Confidence in Institutions
Great social and political institutions rest ultimately not upon their legal powers, their bureaucratic structure, or their internal resources, but on the goodwill of the people. To function effectively institutions must have the faith and trust or confidence of those whom they serve. Governmental bodies need the support and loyalty of the citizenry, businesses the loyalty of their customers, and labor unions and voluntary associations the loyalty of their members. Without popular confidence institutions lose their ability to function effectively--governments topple, businesses go bankrupt, and organizations lose members and dwindle away.
Measures of confidence in institutions are middle-range indicators of support. They do not tap underlying confidence in the sociopolitical system, such as in our democratic form of government or our free enterprise system; nor do they focus on the day-to-day job performance of specific incumbents as presidential popularity measures do. Instead they strike somewhere between these two extremes, focusing on the actual functioning of major institutions without emphasizing particular actors. While these items have been subjected to certain methodological criticisms ( Turner and Kraus, 1978), extensive methodological review and experimentation have shown them to be reliable and valid measures ( Smith, 1981; Lipset and Schneider, 1983; Smith and Peterson, 1985). The items do appear to undergo some sharp, short-term fluctuations, but these shifts seem to be closely related to historical events and objective conditions, rather than being measurement artifacts or random noise.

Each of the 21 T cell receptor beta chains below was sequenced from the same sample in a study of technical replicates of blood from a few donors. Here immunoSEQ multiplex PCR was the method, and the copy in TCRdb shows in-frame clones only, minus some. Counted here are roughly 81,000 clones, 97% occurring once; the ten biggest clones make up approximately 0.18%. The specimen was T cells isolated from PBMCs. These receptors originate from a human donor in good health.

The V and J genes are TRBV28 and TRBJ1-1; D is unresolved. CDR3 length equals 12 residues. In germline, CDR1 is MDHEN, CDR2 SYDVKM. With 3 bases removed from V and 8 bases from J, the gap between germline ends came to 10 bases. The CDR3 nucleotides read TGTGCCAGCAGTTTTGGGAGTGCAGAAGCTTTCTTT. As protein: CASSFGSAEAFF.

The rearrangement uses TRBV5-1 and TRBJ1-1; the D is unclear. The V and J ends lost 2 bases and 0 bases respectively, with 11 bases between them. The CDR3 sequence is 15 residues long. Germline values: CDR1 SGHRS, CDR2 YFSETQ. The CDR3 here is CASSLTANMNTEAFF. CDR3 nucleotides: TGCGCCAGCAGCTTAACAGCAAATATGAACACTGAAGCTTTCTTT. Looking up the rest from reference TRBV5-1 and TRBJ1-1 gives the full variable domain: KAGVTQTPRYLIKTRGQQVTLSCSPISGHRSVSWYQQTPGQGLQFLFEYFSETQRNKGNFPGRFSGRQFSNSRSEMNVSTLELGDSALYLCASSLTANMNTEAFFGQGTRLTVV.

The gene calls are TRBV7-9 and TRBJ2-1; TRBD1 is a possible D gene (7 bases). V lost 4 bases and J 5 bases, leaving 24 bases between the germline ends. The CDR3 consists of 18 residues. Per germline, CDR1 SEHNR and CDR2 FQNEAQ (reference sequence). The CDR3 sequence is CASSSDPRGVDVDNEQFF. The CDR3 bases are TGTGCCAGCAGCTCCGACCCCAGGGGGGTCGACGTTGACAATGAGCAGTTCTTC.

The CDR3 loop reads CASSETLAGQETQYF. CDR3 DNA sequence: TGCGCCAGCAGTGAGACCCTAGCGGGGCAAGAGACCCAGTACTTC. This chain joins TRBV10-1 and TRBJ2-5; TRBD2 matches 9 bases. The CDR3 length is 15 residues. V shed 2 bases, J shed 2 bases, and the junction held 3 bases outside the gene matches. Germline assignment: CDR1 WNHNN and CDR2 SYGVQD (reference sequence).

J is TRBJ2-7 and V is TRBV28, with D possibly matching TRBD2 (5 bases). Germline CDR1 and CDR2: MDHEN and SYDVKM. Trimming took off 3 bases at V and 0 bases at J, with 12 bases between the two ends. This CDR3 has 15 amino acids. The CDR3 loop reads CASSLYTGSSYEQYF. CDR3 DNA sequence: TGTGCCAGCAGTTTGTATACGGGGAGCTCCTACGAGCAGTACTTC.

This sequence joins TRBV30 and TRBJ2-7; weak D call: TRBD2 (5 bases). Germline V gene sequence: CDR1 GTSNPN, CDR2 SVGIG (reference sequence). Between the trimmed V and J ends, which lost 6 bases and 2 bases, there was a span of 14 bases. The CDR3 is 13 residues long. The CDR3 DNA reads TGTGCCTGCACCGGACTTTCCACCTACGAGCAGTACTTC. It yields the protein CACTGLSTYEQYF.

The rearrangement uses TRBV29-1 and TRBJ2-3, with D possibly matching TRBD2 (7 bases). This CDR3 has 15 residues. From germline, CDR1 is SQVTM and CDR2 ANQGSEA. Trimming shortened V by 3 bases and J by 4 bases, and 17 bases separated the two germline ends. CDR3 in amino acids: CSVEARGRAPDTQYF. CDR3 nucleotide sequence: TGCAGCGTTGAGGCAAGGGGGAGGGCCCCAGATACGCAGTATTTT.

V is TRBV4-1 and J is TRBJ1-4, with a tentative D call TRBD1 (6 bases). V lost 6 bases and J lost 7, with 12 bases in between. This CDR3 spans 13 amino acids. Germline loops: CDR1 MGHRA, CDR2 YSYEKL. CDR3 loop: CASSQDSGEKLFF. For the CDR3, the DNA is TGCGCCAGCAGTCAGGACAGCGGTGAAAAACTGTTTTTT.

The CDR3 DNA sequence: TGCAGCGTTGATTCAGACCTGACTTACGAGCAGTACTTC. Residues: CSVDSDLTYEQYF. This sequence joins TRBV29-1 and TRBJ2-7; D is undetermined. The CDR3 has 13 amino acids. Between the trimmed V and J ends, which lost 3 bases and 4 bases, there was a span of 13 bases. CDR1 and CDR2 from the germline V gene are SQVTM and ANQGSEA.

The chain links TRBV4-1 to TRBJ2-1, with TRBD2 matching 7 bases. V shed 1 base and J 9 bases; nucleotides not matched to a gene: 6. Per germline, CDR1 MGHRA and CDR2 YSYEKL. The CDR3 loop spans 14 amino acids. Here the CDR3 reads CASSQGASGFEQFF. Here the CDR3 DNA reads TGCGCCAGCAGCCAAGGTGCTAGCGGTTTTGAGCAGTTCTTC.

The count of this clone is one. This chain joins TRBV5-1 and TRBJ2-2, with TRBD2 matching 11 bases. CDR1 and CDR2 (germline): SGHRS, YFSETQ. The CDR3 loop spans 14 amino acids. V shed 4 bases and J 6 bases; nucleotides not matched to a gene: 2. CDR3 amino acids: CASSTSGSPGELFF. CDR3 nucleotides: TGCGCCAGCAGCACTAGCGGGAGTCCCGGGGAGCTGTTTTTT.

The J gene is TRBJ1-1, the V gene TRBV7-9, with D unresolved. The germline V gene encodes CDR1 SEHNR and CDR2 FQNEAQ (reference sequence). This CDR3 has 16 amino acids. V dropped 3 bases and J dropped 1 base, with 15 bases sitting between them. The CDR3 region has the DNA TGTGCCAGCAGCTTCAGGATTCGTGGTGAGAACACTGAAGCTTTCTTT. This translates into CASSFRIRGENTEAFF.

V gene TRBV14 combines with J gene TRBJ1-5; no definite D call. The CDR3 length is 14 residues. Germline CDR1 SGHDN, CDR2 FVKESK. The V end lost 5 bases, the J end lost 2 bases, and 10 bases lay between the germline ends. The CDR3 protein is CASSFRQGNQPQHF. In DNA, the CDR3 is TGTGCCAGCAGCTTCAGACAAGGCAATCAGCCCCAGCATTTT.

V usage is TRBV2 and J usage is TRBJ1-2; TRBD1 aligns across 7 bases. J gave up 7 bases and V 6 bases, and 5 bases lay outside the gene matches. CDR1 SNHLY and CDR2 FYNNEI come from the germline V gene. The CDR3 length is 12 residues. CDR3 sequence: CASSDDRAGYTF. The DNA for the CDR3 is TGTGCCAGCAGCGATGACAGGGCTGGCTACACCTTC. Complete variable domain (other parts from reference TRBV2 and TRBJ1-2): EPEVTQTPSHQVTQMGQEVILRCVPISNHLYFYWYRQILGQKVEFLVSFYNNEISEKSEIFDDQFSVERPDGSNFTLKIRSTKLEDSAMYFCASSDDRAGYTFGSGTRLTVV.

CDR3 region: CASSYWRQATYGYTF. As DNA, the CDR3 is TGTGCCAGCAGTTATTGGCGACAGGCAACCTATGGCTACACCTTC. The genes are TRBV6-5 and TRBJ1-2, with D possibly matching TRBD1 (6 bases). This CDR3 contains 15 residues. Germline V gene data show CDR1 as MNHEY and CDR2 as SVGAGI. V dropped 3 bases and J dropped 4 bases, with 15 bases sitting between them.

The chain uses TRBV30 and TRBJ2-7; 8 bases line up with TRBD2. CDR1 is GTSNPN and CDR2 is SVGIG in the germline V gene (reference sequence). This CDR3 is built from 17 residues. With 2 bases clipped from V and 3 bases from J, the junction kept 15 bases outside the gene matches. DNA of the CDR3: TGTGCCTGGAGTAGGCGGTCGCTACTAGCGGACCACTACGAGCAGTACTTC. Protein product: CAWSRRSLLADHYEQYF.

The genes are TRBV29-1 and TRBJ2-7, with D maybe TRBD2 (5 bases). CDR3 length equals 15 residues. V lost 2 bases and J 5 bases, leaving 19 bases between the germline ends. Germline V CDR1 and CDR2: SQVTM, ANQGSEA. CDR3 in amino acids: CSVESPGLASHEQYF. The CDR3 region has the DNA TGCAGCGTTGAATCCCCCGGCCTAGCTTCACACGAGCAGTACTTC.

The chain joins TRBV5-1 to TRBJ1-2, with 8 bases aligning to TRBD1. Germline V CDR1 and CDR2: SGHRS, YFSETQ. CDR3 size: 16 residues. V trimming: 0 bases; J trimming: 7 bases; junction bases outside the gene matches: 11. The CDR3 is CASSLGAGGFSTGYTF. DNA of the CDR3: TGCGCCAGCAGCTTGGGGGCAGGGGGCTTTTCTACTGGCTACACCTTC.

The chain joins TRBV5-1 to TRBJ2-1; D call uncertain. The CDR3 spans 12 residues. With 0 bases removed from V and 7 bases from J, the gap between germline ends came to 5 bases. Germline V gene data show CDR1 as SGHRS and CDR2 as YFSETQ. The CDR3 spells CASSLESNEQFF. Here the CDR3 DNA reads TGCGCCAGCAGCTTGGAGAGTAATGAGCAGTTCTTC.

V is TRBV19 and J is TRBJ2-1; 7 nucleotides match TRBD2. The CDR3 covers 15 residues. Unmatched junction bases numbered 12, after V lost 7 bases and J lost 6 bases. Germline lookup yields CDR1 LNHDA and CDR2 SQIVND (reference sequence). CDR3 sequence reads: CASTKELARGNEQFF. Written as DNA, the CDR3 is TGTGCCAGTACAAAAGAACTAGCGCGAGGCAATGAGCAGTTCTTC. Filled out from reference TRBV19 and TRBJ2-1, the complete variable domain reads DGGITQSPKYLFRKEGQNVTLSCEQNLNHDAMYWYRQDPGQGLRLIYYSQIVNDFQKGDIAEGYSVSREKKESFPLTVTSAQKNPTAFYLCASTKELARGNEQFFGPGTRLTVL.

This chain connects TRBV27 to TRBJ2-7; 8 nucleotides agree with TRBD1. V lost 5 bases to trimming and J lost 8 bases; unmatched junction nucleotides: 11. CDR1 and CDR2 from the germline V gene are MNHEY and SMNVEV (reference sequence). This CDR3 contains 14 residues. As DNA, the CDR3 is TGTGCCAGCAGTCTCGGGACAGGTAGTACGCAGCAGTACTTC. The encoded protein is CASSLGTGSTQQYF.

Overall, the early 1970s were a bear market for public confidence in most American institutions. In the political and economic realms, as well as some other areas, confidence generally declined. Then in the late 1970s or early 1980s confidence in most institutions bottomed out and usually a